PoS - Proceedings of Science
Volume 297 - XXV International Workshop on Deep-Inelastic Scattering and Related Subjects (DIS2017) - WG6 Spin and 3D Structure
3D structure of hadrons by generalized distribution amplitudes and gravitational form factors
S. Kumano*, Q.T. Song and O. Teryaev
Full text: pdf
Pre-published on: December 31, 2017
Published on: January 16, 2018
Generalized distribution amplitudes (GDAs) are one type of three-dimensional structure functions, and they are related to the generalized distribution functions (GPDs) by the $s$-$t$ crossing of the Mandelstam variables. The GDA studies provide information on three-dimensional tomography of hadrons. The GDAs can be investigated by the two-photon process $\gamma^* \gamma \to h\bar h$, and the GPDs are studied by the deeply virtual Compton scattering $\gamma^* h \to \gamma h$. The GDA studies had been pure theoretical topics, although the GPDs have been experimentally investigated, because there was no available experimental measurement. Recently, the Belle collaboration reported their measurements on the $\gamma^* \gamma \to \pi^0 \pi^0$ differential cross section, so that it became possible to find the GDAs from their measurements. Here, we report our analysis of the Belle data for determining the pion GDAs. From the GDAs, the timelike gravitational form factors $\Theta_1 (s)$ and $\Theta_2 (s)$ can be calculated, which are mechanical (pressure, shear force) and mass (energy) form factors, respectively. They are converted to the spacelike form factors by using the dispersion relation, and then gravitational radii are evaluated for the pion. The mass and mechanical radii are obtained from $\Theta_2$ and $\Theta_1$ as $\sqrt {\langle r^2 \rangle _{\text{mass}}} =0.56 \sim 0.69$ fm and $\sqrt {\langle r^2 \rangle _{\text{mech}}} =1.45 \sim 1.56$ fm, whereas the experimental charge radius is $\sqrt {\langle r^2 \rangle _{\text{charge}}} =0.672 \pm 0.008$ fm for the charged pion. Future developments are expected in this new field to explore gravitational physics in the quark and gluon level.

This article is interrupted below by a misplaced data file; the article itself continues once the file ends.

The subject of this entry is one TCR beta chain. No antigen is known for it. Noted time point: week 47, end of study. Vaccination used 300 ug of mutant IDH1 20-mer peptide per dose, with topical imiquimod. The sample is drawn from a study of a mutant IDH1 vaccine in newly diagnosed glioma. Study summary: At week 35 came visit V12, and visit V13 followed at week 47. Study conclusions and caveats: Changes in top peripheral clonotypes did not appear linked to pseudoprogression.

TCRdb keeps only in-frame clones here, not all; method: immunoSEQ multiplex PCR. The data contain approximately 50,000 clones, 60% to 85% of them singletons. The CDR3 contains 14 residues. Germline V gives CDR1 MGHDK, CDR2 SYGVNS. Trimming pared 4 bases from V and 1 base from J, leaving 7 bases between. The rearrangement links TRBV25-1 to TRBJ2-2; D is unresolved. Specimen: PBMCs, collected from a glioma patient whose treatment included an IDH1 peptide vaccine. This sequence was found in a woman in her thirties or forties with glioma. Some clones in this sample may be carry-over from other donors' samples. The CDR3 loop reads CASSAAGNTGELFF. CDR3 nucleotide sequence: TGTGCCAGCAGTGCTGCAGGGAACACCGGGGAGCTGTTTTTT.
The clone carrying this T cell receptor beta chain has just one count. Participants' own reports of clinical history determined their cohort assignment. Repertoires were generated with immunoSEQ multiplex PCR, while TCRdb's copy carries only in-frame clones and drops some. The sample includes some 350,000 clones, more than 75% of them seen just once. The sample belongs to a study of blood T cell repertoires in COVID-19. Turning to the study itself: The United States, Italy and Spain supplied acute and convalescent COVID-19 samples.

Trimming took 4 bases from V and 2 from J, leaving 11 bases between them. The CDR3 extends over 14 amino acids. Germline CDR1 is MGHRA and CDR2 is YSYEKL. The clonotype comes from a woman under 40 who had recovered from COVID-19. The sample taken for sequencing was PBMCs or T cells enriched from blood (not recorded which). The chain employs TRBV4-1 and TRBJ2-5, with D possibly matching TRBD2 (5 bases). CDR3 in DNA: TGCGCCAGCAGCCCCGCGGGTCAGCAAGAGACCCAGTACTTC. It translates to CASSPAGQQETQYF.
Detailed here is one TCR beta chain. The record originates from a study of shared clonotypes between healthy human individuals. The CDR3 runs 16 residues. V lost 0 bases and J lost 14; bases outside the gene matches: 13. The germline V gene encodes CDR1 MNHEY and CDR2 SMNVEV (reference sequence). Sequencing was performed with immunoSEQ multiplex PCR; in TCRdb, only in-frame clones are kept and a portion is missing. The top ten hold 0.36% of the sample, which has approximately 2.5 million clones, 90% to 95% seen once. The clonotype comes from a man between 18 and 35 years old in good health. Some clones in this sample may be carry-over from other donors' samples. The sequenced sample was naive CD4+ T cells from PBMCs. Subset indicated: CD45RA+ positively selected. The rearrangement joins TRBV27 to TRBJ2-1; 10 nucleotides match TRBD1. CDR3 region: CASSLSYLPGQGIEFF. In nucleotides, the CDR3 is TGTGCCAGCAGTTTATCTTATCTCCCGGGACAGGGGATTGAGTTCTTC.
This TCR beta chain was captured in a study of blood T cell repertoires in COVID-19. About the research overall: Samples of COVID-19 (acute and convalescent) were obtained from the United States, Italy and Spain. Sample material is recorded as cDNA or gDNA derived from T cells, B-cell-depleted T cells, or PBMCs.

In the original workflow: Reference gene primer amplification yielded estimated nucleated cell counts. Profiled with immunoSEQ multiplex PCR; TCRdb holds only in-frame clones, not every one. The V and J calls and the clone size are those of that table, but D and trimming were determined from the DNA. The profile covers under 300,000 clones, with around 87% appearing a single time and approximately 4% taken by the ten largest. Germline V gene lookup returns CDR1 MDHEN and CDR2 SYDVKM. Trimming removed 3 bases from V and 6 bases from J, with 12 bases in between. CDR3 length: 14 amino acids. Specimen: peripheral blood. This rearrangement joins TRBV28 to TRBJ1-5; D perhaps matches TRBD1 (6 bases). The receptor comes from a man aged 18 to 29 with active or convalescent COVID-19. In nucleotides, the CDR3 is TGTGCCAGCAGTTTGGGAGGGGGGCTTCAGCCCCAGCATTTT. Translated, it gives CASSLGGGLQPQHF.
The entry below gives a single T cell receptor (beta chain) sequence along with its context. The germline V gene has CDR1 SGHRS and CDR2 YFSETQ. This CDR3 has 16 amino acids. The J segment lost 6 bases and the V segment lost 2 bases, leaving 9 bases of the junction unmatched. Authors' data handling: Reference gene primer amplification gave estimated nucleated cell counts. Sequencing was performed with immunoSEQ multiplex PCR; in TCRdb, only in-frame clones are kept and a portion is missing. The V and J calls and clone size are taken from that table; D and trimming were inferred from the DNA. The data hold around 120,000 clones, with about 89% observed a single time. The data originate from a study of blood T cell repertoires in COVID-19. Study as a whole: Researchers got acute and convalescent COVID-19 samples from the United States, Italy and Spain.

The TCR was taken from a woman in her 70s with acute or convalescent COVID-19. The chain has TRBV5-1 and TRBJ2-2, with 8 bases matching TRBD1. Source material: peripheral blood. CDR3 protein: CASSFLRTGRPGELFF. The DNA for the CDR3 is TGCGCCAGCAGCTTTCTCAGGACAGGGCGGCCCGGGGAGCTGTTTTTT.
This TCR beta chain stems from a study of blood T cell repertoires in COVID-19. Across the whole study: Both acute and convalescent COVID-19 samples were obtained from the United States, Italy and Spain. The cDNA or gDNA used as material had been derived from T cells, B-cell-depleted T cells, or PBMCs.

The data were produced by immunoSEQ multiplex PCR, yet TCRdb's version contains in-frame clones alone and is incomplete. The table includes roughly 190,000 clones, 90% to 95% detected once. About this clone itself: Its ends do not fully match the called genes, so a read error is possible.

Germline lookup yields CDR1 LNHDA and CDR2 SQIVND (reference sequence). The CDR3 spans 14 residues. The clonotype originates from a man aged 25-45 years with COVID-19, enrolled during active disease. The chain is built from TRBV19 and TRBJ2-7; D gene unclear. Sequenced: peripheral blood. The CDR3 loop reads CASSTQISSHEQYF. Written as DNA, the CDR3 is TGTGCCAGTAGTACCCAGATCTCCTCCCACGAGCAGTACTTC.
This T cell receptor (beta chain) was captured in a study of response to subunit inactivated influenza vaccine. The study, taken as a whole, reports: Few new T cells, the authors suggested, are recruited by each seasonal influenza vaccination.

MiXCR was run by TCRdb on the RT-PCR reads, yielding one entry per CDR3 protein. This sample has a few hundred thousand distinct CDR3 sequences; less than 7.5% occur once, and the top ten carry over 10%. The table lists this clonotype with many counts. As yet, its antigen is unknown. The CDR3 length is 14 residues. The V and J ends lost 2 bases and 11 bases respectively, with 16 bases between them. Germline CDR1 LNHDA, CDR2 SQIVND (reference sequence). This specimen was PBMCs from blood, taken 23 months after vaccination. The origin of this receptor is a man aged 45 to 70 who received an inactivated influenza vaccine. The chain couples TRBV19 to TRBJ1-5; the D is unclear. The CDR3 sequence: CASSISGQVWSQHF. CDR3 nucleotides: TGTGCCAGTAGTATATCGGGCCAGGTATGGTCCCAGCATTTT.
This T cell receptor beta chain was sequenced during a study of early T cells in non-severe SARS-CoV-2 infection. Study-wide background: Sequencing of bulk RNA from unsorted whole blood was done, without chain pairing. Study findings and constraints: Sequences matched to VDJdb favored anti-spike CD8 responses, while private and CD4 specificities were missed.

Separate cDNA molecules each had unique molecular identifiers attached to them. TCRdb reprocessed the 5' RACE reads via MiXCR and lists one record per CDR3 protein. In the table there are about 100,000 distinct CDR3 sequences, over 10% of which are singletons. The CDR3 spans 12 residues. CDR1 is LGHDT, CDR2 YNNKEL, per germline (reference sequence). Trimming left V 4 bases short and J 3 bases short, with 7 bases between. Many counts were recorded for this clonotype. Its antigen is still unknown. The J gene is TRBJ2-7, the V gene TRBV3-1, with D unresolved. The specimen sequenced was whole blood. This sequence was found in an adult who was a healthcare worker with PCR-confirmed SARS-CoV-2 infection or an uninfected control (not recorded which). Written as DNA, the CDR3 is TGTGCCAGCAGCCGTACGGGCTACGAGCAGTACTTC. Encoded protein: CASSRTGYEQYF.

DOI: https://doi.org/10.22323/1.297.0244
How to cite

Metadata are provided both in "article" format (very similar to INSPIRE) as this helps creating very compact bibliographies which can be beneficial to authors and readers, and in "proceeding" format which is more detailed and complete.

Open Access
Creative Commons LicenseCopyright owned by the author(s) under the term of the Creative Commons Attribution-NonCommercial-NoDerivatives 4.0 International License.